S. 3022 (96th): A bill to encourage States to provide unemployment benefits to certain partially unemployed workers, and to amend the Walsh-Healey Act and the Contract Work Hours and Safety Standards Act to permit certain employees to work a ten-hour day in the case of a four-day work week, and for other purposes.

Aug 05, 1980 (96th Congress, 1979–1980)
Died (Referred to Committee)
Henry Bellmon
Senator from Oklahoma

This bill was introduced on August 5, 1980, in a previous session of Congress, but was not enacted.

Introduced Aug 05, 1980
Referred to Committee Aug 05, 1980

No summaries available.


Senate Health, Education, Labor, and Pensions

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Primary Source

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GovTrack’s Bill Summary

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Library of Congress Summary

The summary below was written by the Congressional Research Service, which is a nonpartisan division of the Library of Congress.

Directs the Secretary of Labor to develop legislation which may be used by States as a model in developing and enacting short-time compensation programs.
Authorizes the Secretary to:
(1) make grants, and provide technical assistance, to States to assist in developing, enacting, and implementing short-time compensation programs; and
(2) require specified provisions to assure minimum uniformity, even though States are encouraged to experiment.
Defines a "short-time compensation program" as one under which:
(1) individuals whose workweek has been reduced, pursuant to a qualified employer plan, by at least ten percent will be eligible for at least a pro rata portion of the unemployment benefits payable if such individual were totally unemployed;
(2) such short-time compensation benefits shall be financed (a) by the usual manner of charging reserve accounts by experience rating, where employers have positive reserve accounts, or (b) by employers with negative reserve accounts being required to reimburse the trust fund quarterly;
(3) eligible employees may apply for and collect short-time compensation or regular unemployment compensation benefits, as needed, but may not collect more than the maximum unemployment compensation benefit for full-time unemployment; and
(4) eligible employees will not be expected to meet the availability for work or work search test requirement while collecting short-time compensation, but must be available for their normal workweek.
Defines "qualified employer plan" as one under which there is a reduction in the number of hours worked by employees rather than total layoffs if:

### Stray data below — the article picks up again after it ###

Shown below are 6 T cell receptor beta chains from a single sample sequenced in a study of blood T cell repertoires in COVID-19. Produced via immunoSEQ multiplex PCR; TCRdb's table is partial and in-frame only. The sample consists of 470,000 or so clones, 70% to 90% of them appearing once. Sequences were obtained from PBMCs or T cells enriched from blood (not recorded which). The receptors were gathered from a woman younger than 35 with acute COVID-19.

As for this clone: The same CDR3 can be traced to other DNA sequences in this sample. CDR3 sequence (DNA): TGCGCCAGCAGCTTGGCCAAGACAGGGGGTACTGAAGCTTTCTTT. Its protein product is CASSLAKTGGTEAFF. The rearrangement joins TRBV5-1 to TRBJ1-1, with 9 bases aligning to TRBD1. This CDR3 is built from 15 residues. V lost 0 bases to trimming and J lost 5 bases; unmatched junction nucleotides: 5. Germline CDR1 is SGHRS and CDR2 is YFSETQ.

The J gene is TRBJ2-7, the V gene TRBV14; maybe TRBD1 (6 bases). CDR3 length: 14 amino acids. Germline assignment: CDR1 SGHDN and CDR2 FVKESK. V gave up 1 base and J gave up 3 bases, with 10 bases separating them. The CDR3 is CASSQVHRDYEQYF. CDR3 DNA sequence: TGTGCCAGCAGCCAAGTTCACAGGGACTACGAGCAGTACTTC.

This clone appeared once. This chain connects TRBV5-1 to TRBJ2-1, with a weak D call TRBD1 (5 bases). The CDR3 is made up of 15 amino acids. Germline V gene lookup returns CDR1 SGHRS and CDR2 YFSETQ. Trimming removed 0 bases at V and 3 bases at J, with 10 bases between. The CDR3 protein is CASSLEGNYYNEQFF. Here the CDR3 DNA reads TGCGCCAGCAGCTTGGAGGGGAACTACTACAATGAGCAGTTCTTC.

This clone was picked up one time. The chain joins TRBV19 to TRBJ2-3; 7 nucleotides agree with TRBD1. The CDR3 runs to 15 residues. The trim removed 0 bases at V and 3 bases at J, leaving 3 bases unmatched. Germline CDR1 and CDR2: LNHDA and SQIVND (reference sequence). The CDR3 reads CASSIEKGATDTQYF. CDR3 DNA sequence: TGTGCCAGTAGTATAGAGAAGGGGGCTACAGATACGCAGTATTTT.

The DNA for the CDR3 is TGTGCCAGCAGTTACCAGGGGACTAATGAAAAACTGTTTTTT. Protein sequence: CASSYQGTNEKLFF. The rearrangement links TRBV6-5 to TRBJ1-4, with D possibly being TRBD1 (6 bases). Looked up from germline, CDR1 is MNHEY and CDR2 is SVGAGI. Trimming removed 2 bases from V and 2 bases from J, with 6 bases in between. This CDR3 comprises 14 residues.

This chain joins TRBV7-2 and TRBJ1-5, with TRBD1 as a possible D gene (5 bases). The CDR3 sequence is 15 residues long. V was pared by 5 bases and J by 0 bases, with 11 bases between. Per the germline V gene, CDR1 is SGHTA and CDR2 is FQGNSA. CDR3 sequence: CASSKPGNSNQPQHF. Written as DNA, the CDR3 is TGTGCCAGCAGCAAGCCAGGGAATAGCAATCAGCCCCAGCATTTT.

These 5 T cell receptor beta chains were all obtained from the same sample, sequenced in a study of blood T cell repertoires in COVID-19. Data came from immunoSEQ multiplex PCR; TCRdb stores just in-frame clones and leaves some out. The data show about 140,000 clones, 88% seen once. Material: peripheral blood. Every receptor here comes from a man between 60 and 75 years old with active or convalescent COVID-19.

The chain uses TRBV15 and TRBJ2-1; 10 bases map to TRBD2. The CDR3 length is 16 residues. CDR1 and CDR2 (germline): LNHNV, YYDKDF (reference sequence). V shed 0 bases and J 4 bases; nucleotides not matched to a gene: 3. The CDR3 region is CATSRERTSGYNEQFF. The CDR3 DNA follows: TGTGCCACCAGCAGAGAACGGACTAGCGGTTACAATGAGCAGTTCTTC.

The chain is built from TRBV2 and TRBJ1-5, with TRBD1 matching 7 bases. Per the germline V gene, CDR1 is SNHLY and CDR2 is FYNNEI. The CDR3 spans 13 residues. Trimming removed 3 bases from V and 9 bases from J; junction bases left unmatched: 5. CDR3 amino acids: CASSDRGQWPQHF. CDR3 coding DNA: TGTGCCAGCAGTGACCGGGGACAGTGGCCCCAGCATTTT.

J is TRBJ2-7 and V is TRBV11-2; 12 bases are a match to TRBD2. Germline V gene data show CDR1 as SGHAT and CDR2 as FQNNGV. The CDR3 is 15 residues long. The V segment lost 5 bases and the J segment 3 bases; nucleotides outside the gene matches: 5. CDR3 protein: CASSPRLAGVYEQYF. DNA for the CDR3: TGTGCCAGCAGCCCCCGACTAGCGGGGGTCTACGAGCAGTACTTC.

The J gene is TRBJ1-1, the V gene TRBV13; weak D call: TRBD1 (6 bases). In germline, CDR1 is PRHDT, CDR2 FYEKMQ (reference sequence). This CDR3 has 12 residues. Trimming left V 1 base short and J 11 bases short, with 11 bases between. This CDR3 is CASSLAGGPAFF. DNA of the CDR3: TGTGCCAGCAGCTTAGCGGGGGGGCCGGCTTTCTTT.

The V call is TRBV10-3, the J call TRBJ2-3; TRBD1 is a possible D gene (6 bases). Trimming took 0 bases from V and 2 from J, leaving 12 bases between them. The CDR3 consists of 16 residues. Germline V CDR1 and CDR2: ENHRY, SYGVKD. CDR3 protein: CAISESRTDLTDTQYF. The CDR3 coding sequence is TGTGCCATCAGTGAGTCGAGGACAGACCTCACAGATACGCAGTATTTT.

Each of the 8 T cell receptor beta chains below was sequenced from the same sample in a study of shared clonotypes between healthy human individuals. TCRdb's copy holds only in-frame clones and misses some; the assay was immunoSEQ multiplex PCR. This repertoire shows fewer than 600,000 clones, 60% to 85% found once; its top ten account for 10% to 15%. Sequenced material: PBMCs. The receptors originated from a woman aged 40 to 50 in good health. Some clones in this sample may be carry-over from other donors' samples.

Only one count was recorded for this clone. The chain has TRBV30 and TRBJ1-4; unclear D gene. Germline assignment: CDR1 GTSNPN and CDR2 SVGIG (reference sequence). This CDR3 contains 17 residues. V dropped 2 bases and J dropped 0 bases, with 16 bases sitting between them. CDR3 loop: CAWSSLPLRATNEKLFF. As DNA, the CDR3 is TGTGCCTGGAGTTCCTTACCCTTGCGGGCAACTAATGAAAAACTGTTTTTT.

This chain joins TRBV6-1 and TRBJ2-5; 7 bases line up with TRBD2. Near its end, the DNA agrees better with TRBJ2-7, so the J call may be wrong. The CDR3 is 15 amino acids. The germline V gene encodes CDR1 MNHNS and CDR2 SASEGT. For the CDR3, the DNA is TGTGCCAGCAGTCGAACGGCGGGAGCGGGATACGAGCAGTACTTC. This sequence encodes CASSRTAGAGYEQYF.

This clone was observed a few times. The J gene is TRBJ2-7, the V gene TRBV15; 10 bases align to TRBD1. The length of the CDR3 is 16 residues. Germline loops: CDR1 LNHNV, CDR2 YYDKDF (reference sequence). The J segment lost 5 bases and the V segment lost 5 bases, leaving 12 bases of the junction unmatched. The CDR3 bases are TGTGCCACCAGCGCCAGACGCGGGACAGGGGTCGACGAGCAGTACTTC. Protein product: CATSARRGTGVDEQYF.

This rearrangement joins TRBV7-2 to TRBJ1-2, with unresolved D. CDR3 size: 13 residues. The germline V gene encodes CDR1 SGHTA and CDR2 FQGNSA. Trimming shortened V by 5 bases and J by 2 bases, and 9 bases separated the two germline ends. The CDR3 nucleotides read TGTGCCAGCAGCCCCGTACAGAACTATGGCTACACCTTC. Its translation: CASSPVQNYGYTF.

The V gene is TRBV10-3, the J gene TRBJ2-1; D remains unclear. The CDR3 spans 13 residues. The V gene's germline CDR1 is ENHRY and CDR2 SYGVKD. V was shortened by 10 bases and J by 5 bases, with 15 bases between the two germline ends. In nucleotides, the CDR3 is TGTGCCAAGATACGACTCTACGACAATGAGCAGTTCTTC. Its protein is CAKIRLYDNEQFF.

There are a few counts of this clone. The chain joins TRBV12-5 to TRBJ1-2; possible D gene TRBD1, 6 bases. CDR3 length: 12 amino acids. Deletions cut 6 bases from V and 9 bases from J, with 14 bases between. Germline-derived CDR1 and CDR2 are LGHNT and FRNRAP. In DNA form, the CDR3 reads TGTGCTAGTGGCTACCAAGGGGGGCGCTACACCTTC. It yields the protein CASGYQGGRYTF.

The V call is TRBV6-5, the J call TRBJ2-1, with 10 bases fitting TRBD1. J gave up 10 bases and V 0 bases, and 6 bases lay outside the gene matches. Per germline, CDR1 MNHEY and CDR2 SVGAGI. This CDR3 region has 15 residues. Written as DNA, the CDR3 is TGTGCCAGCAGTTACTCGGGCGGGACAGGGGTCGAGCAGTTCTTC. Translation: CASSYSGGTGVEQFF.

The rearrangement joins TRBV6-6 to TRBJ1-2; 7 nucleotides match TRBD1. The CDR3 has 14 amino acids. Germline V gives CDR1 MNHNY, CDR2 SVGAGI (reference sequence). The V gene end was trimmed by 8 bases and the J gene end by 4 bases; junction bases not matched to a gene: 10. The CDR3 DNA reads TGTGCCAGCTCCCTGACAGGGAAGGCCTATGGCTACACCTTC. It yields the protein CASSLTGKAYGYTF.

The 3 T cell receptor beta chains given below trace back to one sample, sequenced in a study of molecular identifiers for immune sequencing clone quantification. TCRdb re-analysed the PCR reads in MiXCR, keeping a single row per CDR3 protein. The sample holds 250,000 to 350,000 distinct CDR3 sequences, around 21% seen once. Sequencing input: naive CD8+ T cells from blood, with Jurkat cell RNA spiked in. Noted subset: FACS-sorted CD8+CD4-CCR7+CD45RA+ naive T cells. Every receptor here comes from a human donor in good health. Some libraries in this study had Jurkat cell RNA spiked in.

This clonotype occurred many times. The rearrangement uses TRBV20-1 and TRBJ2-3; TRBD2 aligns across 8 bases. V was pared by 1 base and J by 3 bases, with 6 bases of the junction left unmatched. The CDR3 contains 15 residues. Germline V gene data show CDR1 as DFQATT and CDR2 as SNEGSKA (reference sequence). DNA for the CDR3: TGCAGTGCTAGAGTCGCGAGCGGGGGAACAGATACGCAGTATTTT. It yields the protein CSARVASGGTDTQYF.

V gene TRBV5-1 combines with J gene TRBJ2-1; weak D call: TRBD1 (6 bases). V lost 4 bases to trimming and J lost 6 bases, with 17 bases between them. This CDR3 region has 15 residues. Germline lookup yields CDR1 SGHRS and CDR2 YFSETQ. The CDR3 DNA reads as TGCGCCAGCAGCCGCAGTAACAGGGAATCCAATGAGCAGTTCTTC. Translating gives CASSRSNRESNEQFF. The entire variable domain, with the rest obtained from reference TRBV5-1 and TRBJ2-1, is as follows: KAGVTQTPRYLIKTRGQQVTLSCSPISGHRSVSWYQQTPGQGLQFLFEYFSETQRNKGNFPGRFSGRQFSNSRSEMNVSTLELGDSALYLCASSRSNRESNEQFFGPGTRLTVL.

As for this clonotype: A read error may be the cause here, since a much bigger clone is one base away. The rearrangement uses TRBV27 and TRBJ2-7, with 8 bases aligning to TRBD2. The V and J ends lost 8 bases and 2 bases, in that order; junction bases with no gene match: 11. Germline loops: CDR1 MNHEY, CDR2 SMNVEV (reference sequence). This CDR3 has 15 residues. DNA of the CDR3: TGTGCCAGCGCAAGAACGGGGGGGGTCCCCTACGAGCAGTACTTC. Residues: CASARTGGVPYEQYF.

(1) such plan is approved by the State agency;
(2) the employer certifies that the aggregate reduction in work hours pursuant to such plan is in lieu of total layoffs which would result in an equivalent reduction of work hours;
(3) the employer continues to provide health and pension benefits to employees whose workweek is reduced under such plan at the same level provided before such reduction; and
(4) the appropriate official of the union or union hall has consented to the plan and implementation is consistent with employer obligations under the National Labor Relations Act, in the case of employees represented by a union.
Includes the District of Columbia, the Commonwealth of Puerto Rico, and the Virgin Islands under the term "State", for purposes of this Act. Directs the Secretary to conduct, and to pay administrative and benefit costs for, one or more controlled demonstration projects to evaluate the effectiveness of short-time compensation programs, in cooperation with the appropriate State agency.
Directs the Secretary to submit two interim reports to the Congress and a final report to the Congress and the President on the implementation of this Act, with evaluation of such programs and recommendations.
Authorizes appropriations for fiscal years 1981 through 1983, in limited amounts, to carry out such programs.
Amends the Walsh-Healey Act to permit government contractors to have their employees work a four-day workweek consisting of four ten- hour days.
Amends the Contract Work Hours Standards Act to revise overtime guidelines to accommodate such a workweek.

House Republican Conference Summary

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No summary available.

House Democratic Caucus Summary

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